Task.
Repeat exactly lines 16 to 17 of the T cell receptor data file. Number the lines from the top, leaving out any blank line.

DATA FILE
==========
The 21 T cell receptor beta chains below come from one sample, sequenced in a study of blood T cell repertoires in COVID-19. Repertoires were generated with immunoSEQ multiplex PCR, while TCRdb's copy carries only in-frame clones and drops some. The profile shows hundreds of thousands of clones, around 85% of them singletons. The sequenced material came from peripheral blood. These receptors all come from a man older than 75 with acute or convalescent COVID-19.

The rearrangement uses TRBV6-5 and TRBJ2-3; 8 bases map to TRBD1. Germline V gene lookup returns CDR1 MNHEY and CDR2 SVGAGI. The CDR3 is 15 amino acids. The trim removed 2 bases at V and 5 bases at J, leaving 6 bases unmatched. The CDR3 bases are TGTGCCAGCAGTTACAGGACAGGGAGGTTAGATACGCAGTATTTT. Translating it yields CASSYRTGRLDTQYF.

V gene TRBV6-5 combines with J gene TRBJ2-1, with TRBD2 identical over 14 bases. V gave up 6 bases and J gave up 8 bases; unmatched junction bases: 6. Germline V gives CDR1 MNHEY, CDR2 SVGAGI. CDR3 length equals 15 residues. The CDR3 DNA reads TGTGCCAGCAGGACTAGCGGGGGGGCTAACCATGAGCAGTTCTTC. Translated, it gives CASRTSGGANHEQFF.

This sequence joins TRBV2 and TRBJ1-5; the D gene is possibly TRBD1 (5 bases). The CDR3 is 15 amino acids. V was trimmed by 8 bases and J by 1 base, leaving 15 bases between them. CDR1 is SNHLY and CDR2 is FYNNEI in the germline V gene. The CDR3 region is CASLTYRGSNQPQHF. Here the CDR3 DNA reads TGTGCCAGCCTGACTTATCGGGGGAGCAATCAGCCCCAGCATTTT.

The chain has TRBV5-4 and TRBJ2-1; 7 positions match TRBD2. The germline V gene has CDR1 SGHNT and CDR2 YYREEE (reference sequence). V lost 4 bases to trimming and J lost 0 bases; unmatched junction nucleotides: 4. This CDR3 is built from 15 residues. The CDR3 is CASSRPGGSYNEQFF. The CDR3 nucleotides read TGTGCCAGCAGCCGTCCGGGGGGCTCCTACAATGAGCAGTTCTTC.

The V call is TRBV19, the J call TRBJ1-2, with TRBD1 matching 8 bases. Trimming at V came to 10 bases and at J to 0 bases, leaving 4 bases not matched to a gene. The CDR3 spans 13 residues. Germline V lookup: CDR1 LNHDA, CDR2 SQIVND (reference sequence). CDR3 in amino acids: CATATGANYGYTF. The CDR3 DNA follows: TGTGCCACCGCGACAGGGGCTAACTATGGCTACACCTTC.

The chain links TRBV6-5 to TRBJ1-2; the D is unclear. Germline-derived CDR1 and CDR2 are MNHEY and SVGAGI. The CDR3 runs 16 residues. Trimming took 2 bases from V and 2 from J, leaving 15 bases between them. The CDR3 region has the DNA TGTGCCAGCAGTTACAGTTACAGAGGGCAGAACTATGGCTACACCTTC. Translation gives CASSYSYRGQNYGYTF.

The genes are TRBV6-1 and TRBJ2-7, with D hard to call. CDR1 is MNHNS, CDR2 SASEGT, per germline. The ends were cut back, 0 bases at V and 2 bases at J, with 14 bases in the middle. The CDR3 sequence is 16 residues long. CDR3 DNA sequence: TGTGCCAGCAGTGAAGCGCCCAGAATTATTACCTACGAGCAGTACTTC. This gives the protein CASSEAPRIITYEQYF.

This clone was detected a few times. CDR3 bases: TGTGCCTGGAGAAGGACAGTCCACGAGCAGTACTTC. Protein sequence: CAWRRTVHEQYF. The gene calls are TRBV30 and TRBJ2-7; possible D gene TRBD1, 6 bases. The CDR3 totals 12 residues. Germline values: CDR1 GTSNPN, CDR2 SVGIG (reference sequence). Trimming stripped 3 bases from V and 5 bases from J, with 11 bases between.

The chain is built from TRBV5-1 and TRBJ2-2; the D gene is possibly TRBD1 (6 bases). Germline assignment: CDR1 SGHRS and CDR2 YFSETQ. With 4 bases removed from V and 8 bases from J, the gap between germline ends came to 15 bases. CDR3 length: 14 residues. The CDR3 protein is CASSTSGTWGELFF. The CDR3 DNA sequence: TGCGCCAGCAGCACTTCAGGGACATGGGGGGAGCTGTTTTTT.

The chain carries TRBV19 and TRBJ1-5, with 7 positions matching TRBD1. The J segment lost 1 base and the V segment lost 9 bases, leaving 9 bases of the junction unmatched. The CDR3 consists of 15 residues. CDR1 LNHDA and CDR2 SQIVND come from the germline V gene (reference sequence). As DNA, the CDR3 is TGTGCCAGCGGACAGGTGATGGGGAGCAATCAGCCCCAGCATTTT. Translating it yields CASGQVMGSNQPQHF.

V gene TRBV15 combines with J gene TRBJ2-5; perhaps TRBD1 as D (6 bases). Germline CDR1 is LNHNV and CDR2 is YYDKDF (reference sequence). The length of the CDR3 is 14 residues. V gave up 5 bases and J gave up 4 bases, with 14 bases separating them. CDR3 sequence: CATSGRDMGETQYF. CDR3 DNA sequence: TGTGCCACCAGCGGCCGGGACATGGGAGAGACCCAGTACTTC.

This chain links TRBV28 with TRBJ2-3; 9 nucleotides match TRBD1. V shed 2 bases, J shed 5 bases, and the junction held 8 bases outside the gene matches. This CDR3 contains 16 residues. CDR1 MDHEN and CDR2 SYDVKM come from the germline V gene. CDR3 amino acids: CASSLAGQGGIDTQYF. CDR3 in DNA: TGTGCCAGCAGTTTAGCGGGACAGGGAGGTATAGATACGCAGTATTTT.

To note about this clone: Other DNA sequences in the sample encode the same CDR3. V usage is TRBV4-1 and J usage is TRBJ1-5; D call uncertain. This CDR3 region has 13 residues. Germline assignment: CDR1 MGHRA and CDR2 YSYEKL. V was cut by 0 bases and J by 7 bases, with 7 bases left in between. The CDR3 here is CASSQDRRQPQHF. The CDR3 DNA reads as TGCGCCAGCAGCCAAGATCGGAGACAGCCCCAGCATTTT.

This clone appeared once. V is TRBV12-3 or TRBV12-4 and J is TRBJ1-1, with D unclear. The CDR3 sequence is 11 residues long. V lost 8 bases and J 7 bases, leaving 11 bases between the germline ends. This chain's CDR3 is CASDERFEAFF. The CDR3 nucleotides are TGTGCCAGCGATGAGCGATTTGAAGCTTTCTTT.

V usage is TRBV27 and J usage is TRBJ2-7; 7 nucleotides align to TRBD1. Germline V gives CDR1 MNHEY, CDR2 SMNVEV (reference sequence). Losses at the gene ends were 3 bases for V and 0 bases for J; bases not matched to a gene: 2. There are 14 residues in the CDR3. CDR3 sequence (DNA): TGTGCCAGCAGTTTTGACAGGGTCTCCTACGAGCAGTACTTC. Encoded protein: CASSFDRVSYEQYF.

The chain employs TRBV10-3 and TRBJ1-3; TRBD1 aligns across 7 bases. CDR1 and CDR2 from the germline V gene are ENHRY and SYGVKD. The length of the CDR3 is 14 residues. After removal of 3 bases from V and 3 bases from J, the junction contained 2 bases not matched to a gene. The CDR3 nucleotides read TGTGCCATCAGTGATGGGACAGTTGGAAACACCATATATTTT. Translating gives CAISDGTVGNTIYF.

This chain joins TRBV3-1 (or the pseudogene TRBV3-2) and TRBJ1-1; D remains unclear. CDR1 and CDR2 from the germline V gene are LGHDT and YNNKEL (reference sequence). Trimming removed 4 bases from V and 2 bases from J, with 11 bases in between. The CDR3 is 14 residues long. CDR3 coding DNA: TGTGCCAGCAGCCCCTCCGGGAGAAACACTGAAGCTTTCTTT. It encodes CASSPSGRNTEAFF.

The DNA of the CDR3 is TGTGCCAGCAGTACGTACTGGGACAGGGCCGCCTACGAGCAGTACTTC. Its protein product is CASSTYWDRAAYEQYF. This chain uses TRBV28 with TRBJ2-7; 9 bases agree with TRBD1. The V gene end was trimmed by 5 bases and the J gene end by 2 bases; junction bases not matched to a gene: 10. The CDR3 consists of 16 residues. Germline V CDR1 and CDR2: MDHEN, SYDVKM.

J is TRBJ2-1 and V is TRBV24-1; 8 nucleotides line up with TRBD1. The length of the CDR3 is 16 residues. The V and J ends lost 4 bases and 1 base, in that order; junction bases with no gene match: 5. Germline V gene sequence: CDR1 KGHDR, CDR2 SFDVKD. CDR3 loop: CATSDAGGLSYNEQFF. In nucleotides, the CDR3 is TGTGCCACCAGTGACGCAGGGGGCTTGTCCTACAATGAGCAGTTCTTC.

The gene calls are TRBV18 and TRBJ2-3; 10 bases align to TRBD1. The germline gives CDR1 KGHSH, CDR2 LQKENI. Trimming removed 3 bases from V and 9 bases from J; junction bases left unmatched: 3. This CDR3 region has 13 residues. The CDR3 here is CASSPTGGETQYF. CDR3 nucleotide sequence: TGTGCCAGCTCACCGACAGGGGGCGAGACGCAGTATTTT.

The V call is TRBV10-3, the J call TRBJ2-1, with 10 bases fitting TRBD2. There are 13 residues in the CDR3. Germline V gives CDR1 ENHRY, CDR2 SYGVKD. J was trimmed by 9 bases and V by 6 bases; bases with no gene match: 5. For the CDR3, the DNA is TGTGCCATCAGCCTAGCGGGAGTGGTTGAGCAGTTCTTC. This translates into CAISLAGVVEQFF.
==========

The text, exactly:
V usage is TRBV27 and J usage is TRBJ2-7; 7 nucleotides align to TRBD1. Germline V gives CDR1 MNHEY, CDR2 SMNVEV (reference sequence). Losses at the gene ends were 3 bases for V and 0 bases for J; bases not matched to a gene: 2. There are 14 residues in the CDR3. CDR3 sequence (DNA): TGTGCCAGCAGTTTTGACAGGGTCTCCTACGAGCAGTACTTC. Encoded protein: CASSFDRVSYEQYF.

The chain employs TRBV10-3 and TRBJ1-3; TRBD1 aligns across 7 bases. CDR1 and CDR2 from the germline V gene are ENHRY and SYGVKD. The length of the CDR3 is 14 residues. After removal of 3 bases from V and 3 bases from J, the junction contained 2 bases not matched to a gene. The CDR3 nucleotides read TGTGCCATCAGTGATGGGACAGTTGGAAACACCATATATTTT. Translating gives CAISDGTVGNTIYF.